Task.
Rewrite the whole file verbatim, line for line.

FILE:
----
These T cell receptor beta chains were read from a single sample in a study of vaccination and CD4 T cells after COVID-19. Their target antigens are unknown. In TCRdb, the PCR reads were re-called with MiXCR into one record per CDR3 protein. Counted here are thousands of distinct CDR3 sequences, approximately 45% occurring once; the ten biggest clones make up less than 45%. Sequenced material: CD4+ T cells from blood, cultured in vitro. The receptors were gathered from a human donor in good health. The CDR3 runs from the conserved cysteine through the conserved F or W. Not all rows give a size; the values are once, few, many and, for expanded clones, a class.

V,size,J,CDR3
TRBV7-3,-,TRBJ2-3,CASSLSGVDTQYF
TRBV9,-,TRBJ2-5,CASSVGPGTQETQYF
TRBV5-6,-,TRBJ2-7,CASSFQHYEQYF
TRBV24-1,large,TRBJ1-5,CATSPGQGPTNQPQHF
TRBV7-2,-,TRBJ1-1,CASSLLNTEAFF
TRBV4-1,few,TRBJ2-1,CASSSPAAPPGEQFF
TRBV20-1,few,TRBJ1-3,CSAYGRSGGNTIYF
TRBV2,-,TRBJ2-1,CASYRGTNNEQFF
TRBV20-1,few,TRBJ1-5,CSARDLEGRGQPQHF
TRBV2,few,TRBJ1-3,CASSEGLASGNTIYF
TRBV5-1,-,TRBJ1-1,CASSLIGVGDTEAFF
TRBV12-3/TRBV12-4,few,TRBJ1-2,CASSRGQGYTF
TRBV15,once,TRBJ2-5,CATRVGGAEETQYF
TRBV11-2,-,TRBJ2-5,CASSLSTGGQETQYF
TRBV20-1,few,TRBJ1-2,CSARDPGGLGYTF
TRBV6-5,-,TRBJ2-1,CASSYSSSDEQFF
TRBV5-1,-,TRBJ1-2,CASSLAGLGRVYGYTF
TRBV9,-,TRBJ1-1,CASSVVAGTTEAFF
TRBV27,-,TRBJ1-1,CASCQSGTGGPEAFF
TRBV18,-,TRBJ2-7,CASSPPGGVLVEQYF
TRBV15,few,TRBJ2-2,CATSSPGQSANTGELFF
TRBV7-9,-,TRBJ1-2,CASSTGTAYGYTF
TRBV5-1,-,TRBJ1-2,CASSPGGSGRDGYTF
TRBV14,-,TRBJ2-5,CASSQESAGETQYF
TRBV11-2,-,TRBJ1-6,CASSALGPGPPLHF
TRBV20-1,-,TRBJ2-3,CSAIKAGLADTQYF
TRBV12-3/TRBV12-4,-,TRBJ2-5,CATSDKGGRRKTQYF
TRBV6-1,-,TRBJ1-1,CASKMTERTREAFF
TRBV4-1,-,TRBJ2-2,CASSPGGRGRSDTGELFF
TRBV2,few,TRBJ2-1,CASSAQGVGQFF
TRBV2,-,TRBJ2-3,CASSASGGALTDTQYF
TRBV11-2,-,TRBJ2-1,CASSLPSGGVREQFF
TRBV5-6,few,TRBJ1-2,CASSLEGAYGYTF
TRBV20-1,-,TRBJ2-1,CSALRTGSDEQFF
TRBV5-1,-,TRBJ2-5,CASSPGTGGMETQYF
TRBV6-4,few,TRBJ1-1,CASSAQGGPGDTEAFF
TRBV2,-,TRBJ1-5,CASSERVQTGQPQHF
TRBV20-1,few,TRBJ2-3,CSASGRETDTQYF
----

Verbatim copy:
These T cell receptor beta chains were read from a single sample in a study of vaccination and CD4 T cells after COVID-19. Their target antigens are unknown. In TCRdb, the PCR reads were re-called with MiXCR into one record per CDR3 protein. Counted here are thousands of distinct CDR3 sequences, approximately 45% occurring once; the ten biggest clones make up less than 45%. Sequenced material: CD4+ T cells from blood, cultured in vitro. The receptors were gathered from a human donor in good health. The CDR3 runs from the conserved cysteine through the conserved F or W. Not all rows give a size; the values are once, few, many and, for expanded clones, a class.

V,size,J,CDR3
TRBV7-3,-,TRBJ2-3,CASSLSGVDTQYF
TRBV9,-,TRBJ2-5,CASSVGPGTQETQYF
TRBV5-6,-,TRBJ2-7,CASSFQHYEQYF
TRBV24-1,large,TRBJ1-5,CATSPGQGPTNQPQHF
TRBV7-2,-,TRBJ1-1,CASSLLNTEAFF
TRBV4-1,few,TRBJ2-1,CASSSPAAPPGEQFF
TRBV20-1,few,TRBJ1-3,CSAYGRSGGNTIYF
TRBV2,-,TRBJ2-1,CASYRGTNNEQFF
TRBV20-1,few,TRBJ1-5,CSARDLEGRGQPQHF
TRBV2,few,TRBJ1-3,CASSEGLASGNTIYF
TRBV5-1,-,TRBJ1-1,CASSLIGVGDTEAFF
TRBV12-3/TRBV12-4,few,TRBJ1-2,CASSRGQGYTF
TRBV15,once,TRBJ2-5,CATRVGGAEETQYF
TRBV11-2,-,TRBJ2-5,CASSLSTGGQETQYF
TRBV20-1,few,TRBJ1-2,CSARDPGGLGYTF
TRBV6-5,-,TRBJ2-1,CASSYSSSDEQFF
TRBV5-1,-,TRBJ1-2,CASSLAGLGRVYGYTF
TRBV9,-,TRBJ1-1,CASSVVAGTTEAFF
TRBV27,-,TRBJ1-1,CASCQSGTGGPEAFF
TRBV18,-,TRBJ2-7,CASSPPGGVLVEQYF
TRBV15,few,TRBJ2-2,CATSSPGQSANTGELFF
TRBV7-9,-,TRBJ1-2,CASSTGTAYGYTF
TRBV5-1,-,TRBJ1-2,CASSPGGSGRDGYTF
TRBV14,-,TRBJ2-5,CASSQESAGETQYF
TRBV11-2,-,TRBJ1-6,CASSALGPGPPLHF
TRBV20-1,-,TRBJ2-3,CSAIKAGLADTQYF
TRBV12-3/TRBV12-4,-,TRBJ2-5,CATSDKGGRRKTQYF
TRBV6-1,-,TRBJ1-1,CASKMTERTREAFF
TRBV4-1,-,TRBJ2-2,CASSPGGRGRSDTGELFF
TRBV2,few,TRBJ2-1,CASSAQGVGQFF
TRBV2,-,TRBJ2-3,CASSASGGALTDTQYF
TRBV11-2,-,TRBJ2-1,CASSLPSGGVREQFF
TRBV5-6,few,TRBJ1-2,CASSLEGAYGYTF
TRBV20-1,-,TRBJ2-1,CSALRTGSDEQFF
TRBV5-1,-,TRBJ2-5,CASSPGTGGMETQYF
TRBV6-4,few,TRBJ1-1,CASSAQGGPGDTEAFF
TRBV2,-,TRBJ1-5,CASSERVQTGQPQHF
TRBV20-1,few,TRBJ2-3,CSASGRETDTQYF